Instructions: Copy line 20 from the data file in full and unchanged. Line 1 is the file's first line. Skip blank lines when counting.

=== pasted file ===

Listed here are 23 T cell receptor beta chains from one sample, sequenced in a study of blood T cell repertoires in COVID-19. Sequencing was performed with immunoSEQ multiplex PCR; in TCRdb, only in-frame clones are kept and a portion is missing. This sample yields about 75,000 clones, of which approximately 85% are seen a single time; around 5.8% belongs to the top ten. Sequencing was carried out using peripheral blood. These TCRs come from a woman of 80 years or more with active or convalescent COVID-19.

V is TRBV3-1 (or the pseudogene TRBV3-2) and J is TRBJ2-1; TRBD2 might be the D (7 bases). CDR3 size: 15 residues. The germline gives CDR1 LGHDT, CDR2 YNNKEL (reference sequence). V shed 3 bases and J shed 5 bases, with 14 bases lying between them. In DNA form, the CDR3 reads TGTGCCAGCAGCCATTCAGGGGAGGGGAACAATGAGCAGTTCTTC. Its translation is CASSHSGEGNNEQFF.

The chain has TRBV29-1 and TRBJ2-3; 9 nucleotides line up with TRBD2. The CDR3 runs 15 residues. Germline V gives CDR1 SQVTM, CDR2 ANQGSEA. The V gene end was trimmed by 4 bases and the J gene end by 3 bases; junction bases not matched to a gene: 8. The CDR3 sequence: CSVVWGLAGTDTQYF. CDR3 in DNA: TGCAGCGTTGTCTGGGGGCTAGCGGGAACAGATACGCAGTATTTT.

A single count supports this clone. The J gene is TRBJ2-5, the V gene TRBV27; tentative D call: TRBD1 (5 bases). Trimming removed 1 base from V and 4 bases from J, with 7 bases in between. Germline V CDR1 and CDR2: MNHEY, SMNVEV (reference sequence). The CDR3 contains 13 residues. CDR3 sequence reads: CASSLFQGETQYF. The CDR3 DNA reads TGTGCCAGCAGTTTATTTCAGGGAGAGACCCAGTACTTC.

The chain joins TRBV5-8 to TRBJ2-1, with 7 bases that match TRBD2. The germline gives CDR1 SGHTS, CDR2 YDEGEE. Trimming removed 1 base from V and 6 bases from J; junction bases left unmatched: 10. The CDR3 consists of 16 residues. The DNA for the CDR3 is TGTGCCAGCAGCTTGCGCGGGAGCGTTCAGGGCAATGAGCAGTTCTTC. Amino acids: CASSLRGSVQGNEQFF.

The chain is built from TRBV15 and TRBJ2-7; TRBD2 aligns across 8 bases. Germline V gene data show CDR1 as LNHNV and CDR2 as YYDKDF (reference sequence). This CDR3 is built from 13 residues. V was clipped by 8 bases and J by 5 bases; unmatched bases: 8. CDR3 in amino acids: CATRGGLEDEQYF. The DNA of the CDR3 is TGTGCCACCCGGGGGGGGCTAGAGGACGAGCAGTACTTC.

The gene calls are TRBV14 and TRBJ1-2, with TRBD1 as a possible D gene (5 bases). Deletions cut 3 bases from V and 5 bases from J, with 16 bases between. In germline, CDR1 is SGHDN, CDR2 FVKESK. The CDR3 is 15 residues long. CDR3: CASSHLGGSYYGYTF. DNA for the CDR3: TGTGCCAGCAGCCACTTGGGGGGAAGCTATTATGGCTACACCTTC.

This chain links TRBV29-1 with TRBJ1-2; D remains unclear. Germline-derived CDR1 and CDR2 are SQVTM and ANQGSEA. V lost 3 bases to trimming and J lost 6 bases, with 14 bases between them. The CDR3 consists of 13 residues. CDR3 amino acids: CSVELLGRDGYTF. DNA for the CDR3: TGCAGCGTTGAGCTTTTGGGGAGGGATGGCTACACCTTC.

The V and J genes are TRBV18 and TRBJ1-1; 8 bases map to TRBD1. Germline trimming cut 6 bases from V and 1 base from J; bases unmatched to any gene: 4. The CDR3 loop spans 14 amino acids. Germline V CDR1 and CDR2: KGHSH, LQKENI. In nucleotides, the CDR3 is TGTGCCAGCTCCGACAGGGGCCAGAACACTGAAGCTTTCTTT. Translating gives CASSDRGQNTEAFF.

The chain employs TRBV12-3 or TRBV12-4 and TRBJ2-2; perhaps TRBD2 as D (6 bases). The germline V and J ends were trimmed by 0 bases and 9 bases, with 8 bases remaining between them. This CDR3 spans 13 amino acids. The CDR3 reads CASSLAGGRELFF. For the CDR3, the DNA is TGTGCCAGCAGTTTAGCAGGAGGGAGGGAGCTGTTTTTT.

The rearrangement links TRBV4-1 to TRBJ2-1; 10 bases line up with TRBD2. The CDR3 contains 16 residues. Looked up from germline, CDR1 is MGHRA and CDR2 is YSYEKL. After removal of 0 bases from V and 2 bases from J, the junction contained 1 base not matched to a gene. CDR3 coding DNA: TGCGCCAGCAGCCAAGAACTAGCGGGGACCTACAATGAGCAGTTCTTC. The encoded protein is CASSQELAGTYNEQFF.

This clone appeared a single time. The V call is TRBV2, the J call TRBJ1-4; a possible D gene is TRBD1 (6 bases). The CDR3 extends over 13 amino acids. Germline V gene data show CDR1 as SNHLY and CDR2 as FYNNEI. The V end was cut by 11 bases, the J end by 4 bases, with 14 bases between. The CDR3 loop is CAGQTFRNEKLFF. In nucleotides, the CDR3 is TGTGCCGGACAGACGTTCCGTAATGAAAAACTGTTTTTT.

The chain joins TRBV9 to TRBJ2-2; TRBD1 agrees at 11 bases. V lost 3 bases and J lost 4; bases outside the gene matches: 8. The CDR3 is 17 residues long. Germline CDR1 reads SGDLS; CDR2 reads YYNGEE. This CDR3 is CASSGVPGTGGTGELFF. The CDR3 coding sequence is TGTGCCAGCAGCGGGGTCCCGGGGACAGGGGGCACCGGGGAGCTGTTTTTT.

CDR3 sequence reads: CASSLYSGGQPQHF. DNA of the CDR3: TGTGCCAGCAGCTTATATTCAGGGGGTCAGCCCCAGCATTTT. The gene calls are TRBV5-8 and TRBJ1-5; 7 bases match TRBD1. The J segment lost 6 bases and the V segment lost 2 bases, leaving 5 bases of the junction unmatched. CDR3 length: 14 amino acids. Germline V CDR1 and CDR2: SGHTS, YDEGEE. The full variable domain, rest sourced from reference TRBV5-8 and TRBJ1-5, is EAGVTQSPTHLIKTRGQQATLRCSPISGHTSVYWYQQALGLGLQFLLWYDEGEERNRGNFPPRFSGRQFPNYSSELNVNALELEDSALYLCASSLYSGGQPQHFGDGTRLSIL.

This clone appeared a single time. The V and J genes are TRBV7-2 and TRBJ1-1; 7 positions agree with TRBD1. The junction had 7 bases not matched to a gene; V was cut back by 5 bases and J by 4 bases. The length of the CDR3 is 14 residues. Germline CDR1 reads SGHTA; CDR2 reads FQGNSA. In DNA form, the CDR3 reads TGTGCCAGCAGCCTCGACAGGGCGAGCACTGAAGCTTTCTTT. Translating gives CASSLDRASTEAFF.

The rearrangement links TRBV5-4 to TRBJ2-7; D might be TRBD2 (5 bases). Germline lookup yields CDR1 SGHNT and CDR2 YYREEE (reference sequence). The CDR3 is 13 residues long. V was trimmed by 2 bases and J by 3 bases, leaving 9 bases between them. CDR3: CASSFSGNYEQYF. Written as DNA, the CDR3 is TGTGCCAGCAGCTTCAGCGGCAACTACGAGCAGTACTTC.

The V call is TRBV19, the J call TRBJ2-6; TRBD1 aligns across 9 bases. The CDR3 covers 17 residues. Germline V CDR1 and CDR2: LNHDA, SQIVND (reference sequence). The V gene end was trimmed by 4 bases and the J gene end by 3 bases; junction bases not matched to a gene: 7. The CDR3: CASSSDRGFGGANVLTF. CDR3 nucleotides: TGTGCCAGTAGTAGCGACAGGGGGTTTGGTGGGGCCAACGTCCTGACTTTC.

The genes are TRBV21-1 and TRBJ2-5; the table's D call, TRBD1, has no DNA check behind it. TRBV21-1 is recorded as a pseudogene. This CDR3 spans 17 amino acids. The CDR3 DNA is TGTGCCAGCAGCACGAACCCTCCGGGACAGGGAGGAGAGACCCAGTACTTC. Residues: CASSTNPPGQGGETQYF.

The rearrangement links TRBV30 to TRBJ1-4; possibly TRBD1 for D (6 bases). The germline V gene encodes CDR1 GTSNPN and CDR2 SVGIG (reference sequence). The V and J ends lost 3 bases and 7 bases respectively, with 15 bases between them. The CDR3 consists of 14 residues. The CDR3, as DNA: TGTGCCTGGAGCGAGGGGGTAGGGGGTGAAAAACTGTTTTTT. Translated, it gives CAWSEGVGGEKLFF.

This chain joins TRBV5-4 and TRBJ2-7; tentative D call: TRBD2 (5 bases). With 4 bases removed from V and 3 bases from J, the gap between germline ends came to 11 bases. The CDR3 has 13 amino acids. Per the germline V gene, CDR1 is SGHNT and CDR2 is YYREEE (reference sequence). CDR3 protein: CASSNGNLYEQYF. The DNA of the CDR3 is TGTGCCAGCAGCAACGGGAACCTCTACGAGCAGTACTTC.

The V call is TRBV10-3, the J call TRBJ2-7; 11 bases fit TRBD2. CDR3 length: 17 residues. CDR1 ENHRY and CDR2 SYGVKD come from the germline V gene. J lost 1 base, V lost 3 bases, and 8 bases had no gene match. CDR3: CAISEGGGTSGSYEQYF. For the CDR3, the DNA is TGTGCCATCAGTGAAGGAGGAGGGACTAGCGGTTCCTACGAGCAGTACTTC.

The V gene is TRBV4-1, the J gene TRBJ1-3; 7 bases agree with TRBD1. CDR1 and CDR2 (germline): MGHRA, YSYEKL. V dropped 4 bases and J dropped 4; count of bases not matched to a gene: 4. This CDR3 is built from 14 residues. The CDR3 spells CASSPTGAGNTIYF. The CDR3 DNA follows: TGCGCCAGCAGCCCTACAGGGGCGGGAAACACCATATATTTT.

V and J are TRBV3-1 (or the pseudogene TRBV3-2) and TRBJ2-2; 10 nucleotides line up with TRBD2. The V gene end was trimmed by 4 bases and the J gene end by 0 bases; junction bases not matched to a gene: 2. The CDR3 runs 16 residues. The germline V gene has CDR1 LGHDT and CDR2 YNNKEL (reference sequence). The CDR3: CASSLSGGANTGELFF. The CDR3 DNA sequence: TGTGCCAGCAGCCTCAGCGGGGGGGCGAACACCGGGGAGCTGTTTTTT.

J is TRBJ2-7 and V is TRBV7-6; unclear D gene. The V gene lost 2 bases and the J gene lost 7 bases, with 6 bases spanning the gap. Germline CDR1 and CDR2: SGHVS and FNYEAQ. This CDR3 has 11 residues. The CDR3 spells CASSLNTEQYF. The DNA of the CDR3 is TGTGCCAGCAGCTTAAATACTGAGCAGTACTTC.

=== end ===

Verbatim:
This chain joins TRBV5-4 and TRBJ2-7; tentative D call: TRBD2 (5 bases). With 4 bases removed from V and 3 bases from J, the gap between germline ends came to 11 bases. The CDR3 has 13 amino acids. Per the germline V gene, CDR1 is SGHNT and CDR2 is YYREEE (reference sequence). CDR3 protein: CASSNGNLYEQYF. The DNA of the CDR3 is TGTGCCAGCAGCAACGGGAACCTCTACGAGCAGTACTTC.